December 6, 2017

George Street Playhouse Presents Kathleen Turner in “An Act of God”; Bible Verses Are Altered in “Daily Show” Writer David Javerbaum’s Comedy

“AN ACT OF GOD”: Performances are underway for George Street Playhouse’s production of “An Act of God.” Directed by David Saint, the comedy runs through December 23. God (Kathleen Turner, center) takes a phone call — and a selfie — with archangels Michael (Stephen DeRosa, left) and Gabriel (Jim Walton, right). (Photo by T. Charles Erickson)

By Donald H. Sanborn III

Film and stage luminary Kathleen Turner is starring in An Act of God at the George Street Playhouse. David Javerbaum, the former executive producer of The Daily Show With Jon Stewart, and a writer whose theatrical credits include the musicals Cry-Baby and Suburb, adapted the show from his 2011 book The Last Testament: A Memoir by God.

Given the playwright’s previous work (in addition to The Daily Show, Javerbaum has written for the satirical newspaper and website The Onion), it should come as little surprise that this “God” is a contemporary, world-weary cynic who utters wisecracks that are unlikely to be heard in a play that one might expect to be performed in a church parish hall. This may test the comfort level of some audience members, but the clever script rewards those who are willing to engage with it on its own terms.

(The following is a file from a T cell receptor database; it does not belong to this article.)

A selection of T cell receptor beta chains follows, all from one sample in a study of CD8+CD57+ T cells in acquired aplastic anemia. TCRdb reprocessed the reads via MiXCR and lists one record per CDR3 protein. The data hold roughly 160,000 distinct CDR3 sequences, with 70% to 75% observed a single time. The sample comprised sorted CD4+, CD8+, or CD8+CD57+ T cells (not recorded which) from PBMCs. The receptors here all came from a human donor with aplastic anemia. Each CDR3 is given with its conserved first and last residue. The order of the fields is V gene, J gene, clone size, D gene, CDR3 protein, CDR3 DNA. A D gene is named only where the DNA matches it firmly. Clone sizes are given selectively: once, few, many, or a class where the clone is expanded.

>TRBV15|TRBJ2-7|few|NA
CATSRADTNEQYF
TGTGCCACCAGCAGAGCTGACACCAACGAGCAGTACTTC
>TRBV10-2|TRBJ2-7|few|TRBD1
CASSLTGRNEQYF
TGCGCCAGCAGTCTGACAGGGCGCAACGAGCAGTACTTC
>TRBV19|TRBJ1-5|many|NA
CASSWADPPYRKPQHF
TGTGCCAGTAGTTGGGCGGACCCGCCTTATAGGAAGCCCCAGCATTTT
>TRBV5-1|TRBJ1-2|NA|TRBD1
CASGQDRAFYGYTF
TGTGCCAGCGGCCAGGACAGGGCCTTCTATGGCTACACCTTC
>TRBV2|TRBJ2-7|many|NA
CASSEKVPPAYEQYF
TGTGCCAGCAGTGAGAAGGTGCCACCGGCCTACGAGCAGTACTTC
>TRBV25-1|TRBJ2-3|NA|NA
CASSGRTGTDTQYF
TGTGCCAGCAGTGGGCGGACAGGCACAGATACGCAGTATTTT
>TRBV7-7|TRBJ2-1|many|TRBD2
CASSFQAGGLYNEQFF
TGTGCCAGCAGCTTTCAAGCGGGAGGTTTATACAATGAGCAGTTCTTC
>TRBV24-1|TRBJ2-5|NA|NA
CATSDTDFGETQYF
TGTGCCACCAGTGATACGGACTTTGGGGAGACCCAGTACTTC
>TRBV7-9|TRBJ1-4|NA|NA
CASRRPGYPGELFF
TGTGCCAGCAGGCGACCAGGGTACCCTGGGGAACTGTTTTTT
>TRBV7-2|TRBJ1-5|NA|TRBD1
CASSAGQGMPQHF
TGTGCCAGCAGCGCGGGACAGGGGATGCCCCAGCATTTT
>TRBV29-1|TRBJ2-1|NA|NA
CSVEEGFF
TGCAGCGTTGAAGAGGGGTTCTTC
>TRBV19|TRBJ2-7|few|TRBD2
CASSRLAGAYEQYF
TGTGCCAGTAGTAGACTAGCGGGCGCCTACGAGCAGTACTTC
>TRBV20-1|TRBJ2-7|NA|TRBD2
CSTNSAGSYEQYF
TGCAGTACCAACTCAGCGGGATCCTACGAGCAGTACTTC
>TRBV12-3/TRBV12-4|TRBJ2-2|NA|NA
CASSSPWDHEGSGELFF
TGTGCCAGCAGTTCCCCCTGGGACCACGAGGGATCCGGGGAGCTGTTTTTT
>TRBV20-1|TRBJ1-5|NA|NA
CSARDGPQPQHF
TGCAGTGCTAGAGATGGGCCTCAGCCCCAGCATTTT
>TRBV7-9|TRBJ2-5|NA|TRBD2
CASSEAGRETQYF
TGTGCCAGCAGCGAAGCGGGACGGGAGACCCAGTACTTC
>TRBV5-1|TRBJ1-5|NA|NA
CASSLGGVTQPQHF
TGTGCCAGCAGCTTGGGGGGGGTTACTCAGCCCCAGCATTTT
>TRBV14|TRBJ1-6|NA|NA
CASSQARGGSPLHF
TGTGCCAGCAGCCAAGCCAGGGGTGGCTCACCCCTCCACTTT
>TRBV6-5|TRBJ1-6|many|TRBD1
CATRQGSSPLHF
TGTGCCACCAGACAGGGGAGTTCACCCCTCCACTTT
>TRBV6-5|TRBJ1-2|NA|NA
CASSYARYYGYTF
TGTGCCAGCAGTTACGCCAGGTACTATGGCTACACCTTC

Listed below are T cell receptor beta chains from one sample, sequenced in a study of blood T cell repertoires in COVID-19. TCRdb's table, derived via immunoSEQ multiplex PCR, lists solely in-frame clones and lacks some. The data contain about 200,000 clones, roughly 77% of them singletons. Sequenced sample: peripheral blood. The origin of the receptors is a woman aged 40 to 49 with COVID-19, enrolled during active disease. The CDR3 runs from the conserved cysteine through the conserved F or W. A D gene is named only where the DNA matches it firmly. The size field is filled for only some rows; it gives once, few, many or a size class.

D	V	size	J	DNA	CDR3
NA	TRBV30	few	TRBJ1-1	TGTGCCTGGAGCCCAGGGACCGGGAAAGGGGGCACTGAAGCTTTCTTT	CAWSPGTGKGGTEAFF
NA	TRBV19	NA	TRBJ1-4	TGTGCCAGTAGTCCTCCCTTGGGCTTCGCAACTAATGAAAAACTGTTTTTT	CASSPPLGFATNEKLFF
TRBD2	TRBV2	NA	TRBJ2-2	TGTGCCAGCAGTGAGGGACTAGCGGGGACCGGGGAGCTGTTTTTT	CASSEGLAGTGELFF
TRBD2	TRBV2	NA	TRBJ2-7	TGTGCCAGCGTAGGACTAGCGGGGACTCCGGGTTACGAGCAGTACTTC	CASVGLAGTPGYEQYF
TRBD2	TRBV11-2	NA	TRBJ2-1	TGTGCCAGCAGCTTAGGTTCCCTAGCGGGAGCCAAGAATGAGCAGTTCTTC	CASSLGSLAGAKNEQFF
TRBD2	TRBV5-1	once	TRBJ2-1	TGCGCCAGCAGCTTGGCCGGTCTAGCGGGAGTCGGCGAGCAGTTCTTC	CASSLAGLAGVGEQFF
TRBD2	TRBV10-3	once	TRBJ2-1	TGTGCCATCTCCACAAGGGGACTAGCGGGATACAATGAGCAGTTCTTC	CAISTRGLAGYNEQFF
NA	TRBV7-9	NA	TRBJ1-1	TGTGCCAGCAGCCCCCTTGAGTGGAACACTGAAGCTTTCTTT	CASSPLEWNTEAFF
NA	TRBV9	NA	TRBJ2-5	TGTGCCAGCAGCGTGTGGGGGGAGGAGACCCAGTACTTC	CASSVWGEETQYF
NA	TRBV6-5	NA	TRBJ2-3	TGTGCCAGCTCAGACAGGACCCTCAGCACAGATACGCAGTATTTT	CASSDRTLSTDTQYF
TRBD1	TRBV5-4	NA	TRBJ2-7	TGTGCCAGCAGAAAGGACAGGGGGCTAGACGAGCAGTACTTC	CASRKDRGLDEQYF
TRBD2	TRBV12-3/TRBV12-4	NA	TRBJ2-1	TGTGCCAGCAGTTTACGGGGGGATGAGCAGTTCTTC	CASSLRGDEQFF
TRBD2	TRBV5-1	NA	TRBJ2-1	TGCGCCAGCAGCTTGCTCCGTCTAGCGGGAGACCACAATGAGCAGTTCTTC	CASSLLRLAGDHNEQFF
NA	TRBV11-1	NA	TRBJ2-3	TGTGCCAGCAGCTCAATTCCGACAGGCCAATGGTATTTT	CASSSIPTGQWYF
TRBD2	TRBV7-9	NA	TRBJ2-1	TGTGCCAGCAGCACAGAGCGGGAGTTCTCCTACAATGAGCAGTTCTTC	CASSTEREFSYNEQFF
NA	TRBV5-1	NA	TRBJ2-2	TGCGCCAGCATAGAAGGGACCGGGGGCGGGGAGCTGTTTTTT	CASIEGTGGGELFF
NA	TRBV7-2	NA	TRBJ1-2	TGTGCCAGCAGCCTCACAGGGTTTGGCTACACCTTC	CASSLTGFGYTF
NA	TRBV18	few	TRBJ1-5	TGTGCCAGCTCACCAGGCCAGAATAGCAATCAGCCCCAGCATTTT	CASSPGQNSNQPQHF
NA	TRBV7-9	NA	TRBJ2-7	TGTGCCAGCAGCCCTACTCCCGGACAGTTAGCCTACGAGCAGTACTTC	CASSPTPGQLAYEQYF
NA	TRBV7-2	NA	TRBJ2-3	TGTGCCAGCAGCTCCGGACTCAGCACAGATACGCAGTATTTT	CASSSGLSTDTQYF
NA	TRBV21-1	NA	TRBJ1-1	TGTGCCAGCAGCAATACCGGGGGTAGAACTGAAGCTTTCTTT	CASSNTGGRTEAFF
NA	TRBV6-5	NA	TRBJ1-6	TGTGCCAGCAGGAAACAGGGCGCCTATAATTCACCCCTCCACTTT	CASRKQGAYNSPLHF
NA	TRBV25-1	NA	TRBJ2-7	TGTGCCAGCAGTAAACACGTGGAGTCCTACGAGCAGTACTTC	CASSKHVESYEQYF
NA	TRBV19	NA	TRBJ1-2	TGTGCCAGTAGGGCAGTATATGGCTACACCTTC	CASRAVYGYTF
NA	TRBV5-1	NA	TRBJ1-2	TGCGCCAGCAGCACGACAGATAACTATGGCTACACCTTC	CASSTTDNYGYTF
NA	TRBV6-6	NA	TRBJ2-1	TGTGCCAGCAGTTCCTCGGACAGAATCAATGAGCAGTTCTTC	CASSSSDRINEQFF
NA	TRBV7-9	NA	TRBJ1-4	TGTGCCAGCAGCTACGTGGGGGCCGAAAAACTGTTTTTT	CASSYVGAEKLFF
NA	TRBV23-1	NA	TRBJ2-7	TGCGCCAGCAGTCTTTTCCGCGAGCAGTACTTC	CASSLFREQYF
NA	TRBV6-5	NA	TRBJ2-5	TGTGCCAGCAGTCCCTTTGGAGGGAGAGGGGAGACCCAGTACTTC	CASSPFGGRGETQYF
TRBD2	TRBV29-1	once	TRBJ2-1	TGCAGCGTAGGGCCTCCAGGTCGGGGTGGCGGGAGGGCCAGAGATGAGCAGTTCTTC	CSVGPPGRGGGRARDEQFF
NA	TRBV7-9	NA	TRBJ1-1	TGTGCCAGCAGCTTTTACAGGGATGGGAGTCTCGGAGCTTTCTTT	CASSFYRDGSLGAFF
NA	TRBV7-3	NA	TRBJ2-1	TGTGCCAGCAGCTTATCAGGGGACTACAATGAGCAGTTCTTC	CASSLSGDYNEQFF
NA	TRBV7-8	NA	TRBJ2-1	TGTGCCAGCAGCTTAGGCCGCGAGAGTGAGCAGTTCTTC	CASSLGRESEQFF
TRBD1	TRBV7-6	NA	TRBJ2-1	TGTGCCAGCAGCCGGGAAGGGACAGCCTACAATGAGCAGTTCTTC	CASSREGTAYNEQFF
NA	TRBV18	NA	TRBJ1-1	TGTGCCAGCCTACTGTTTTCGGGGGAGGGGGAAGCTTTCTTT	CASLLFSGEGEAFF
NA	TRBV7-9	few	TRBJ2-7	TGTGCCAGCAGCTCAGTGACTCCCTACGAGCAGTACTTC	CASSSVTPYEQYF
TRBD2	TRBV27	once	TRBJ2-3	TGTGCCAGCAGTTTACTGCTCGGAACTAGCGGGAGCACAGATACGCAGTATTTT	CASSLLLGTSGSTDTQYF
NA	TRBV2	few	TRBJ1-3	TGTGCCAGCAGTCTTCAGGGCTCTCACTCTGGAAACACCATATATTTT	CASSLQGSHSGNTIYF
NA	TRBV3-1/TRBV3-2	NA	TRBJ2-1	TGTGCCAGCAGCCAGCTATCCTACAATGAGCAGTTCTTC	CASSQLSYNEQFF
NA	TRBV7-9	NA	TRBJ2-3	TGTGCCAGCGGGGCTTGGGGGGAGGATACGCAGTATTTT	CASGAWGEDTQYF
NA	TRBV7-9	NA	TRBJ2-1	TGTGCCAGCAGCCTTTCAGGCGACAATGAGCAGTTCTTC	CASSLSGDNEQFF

Javerbaum takes advantage of the creative possibilities offered by live theater. The fourth wall is broken, as the characters mention the theater’s location in New Brunswick, and interact with the audience. (“Try to pay attention. That seat cost way too much money for you to let your mind wander,” God chides a spectator.) God interrupts the performance to answer a call on a smartphone, acknowledging that his — or her — voice sounds like Kathleen Turner.

An Act of God is structured as a late-night talk show rather than as a traditional play. There is not a linear plot, although a cohesive structure comes in the form of an edited list of the Ten Commandments. “Thou shalt not take my name in vain” is unchanged (doing so “cheapens the brand”) along with a few others, while many have been replaced. “Thou shalt separate Me and state” and “Thou shalt honor thy children” are among the new ones.

The Ten Commandments are not the only linchpins of scripture to be reimagined. In the world of this show, Adam and Eve originally were “Adam and Steve,” but one of the men had to be changed into a woman after the forbidden fruit was eaten. God tells us that Jesus was the second of three children (“and acted like it”), and chose to come down to Earth; nobody made a reservation at the “Bethlehem Bed & Breakfast.”

There are ample references to contemporary culture and issues. The president is mentioned, as are sports teams. “Celebrities are my chosen people. I know that Jews are also my chosen people; there’s a lot of overlap,” God remarks. Steve Jobs is mentioned, and the subject of computers is crucial near the end.

This “God” is brash and at times wrathful, though this is tempered by moments of introspection and even self-doubt. When the show premiered on Broadway in 2015, the part was performed by The Big Bang Theory star Jim Parsons; Sean Hayes filled the role for the return engagement in 2016.